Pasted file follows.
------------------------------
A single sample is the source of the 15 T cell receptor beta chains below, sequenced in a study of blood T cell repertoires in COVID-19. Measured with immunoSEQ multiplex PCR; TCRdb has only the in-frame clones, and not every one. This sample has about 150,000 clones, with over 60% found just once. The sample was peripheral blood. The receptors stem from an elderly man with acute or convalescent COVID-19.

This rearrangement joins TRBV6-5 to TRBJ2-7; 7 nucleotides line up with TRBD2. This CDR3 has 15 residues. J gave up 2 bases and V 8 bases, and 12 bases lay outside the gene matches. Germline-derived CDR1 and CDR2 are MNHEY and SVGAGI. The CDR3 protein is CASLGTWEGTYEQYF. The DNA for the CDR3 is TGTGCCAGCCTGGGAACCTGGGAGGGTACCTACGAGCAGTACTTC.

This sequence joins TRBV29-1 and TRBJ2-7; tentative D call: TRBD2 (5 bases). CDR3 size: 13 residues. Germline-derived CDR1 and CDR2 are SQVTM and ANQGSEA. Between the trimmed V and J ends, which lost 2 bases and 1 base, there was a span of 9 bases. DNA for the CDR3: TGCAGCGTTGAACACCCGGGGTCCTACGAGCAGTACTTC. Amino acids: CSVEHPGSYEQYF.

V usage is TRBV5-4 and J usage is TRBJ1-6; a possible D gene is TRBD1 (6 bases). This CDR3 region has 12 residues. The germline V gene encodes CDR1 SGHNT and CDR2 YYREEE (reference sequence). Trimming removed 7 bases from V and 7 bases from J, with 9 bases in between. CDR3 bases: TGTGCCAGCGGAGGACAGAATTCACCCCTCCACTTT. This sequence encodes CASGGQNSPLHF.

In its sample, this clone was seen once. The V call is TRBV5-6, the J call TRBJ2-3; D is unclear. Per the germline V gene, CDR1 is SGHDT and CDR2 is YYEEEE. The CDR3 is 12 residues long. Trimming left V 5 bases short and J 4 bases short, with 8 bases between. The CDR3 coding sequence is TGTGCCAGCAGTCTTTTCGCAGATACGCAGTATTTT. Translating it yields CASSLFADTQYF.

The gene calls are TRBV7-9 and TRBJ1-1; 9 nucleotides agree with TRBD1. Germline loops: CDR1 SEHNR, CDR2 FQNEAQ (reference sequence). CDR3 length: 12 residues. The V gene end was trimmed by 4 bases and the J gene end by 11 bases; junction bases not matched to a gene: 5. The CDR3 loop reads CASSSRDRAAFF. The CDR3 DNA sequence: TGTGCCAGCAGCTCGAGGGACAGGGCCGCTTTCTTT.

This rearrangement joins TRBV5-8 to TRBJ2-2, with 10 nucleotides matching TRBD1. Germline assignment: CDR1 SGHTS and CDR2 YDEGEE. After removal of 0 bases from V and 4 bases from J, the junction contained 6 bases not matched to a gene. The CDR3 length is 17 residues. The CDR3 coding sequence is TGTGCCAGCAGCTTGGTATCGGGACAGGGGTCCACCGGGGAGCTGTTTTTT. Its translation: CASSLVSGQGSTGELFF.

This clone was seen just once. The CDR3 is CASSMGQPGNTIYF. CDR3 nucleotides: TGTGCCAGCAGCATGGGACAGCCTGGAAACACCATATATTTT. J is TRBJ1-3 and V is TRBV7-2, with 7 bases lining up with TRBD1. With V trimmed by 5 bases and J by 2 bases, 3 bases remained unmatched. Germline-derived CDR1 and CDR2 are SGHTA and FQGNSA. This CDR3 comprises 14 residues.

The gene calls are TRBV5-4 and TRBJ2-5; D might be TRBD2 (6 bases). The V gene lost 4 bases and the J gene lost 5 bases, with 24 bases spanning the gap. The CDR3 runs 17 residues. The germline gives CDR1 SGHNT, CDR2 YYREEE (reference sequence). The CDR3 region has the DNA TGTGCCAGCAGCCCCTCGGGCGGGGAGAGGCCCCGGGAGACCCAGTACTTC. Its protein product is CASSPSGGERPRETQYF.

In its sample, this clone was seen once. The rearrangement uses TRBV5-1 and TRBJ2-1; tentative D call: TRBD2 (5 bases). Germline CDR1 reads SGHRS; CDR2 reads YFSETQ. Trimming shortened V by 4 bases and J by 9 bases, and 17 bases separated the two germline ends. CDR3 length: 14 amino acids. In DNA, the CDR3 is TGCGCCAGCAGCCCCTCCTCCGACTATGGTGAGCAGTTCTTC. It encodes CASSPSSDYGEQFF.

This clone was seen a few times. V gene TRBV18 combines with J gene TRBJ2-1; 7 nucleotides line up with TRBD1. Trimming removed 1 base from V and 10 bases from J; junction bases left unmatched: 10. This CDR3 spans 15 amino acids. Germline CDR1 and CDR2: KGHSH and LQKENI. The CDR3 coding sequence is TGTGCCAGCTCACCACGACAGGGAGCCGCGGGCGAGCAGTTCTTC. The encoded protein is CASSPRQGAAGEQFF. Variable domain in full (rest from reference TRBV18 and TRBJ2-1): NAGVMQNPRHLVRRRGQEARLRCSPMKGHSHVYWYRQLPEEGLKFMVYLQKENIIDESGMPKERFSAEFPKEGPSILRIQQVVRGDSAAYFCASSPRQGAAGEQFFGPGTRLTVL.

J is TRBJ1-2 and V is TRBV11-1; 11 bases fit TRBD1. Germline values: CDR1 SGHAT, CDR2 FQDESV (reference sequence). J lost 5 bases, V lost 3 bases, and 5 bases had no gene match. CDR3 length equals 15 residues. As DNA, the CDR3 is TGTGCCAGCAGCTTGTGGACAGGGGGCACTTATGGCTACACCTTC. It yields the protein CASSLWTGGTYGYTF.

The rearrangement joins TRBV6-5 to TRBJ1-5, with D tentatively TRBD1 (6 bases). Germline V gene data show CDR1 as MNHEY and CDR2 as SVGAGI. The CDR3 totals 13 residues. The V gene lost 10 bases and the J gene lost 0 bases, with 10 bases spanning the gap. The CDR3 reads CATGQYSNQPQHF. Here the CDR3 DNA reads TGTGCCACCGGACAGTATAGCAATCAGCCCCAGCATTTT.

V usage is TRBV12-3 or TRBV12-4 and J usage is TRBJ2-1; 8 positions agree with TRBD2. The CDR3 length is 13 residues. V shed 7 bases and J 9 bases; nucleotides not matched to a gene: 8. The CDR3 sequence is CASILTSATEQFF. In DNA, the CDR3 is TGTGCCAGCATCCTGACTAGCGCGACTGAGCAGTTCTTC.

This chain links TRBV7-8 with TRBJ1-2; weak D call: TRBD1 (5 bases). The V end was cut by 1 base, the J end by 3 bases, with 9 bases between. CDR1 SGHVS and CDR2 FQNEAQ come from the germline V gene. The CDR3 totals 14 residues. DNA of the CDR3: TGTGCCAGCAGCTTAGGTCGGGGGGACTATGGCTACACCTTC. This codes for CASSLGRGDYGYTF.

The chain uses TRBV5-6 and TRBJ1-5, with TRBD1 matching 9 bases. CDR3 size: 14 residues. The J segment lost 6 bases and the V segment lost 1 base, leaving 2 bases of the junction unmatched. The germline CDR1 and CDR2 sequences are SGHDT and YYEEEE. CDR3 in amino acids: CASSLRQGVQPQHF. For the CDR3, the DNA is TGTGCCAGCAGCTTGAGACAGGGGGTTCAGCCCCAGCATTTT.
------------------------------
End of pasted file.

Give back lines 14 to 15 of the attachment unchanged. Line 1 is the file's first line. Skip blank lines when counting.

V usage is TRBV12-3 or TRBV12-4 and J usage is TRBJ2-1; 8 positions agree with TRBD2. The CDR3 length is 13 residues. V shed 7 bases and J 9 bases; nucleotides not matched to a gene: 8. The CDR3 sequence is CASILTSATEQFF. In DNA, the CDR3 is TGTGCCAGCATCCTGACTAGCGCGACTGAGCAGTTCTTC.

This chain links TRBV7-8 with TRBJ1-2; weak D call: TRBD1 (5 bases). The V end was cut by 1 base, the J end by 3 bases, with 9 bases between. CDR1 SGHVS and CDR2 FQNEAQ come from the germline V gene. The CDR3 totals 14 residues. DNA of the CDR3: TGTGCCAGCAGCTTAGGTCGGGGGGACTATGGCTACACCTTC. This codes for CASSLGRGDYGYTF.